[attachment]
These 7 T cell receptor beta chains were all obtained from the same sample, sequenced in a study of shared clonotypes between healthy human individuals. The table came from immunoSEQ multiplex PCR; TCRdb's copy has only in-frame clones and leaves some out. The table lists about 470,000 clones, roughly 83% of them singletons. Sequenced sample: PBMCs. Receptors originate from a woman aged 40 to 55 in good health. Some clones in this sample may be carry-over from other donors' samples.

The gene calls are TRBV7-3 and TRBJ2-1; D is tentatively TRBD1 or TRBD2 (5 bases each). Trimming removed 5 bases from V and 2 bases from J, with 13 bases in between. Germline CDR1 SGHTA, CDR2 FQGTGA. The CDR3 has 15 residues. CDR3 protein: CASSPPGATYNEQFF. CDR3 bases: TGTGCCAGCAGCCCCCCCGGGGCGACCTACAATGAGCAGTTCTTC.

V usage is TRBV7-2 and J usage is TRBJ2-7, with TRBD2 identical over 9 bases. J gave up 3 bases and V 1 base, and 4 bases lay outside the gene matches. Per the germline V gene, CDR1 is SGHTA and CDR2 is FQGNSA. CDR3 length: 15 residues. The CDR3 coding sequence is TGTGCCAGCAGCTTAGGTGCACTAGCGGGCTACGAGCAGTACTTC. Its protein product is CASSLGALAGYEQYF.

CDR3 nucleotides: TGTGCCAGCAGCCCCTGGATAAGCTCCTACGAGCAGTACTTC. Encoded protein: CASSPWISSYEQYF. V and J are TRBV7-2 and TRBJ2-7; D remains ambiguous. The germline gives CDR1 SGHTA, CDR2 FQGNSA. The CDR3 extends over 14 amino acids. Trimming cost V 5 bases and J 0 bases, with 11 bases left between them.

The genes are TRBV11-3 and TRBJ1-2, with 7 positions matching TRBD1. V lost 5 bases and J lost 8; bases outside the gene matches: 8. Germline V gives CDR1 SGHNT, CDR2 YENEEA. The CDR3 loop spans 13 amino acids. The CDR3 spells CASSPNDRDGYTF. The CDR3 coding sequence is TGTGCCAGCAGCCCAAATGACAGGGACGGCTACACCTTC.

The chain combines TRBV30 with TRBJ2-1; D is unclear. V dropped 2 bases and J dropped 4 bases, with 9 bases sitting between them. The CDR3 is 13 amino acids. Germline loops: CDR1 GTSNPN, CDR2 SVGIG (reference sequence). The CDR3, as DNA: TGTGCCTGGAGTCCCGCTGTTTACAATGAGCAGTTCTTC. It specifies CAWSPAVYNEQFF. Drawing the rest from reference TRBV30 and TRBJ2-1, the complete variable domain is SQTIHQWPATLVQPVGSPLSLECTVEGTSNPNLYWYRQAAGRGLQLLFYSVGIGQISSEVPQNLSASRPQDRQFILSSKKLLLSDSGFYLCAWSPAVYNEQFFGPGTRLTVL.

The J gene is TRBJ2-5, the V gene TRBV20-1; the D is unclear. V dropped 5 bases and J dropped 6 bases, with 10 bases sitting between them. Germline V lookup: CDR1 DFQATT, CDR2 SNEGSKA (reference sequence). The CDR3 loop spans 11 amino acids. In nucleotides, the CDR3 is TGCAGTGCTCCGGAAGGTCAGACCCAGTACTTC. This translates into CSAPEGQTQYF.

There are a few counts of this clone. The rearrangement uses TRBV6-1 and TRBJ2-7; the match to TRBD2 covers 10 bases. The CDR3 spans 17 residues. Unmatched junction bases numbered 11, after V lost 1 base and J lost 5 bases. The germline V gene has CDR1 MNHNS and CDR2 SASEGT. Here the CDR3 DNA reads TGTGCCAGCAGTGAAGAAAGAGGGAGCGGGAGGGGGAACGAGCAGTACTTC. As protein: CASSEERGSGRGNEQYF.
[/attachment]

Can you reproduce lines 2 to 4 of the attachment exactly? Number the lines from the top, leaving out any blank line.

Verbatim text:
The gene calls are TRBV7-3 and TRBJ2-1; D is tentatively TRBD1 or TRBD2 (5 bases each). Trimming removed 5 bases from V and 2 bases from J, with 13 bases in between. Germline CDR1 SGHTA, CDR2 FQGTGA. The CDR3 has 15 residues. CDR3 protein: CASSPPGATYNEQFF. CDR3 bases: TGTGCCAGCAGCCCCCCCGGGGCGACCTACAATGAGCAGTTCTTC.

V usage is TRBV7-2 and J usage is TRBJ2-7, with TRBD2 identical over 9 bases. J gave up 3 bases and V 1 base, and 4 bases lay outside the gene matches. Per the germline V gene, CDR1 is SGHTA and CDR2 is FQGNSA. CDR3 length: 15 residues. The CDR3 coding sequence is TGTGCCAGCAGCTTAGGTGCACTAGCGGGCTACGAGCAGTACTTC. Its protein product is CASSLGALAGYEQYF.

CDR3 nucleotides: TGTGCCAGCAGCCCCTGGATAAGCTCCTACGAGCAGTACTTC. Encoded protein: CASSPWISSYEQYF. V and J are TRBV7-2 and TRBJ2-7; D remains ambiguous. The germline gives CDR1 SGHTA, CDR2 FQGNSA. The CDR3 extends over 14 amino acids. Trimming cost V 5 bases and J 0 bases, with 11 bases left between them.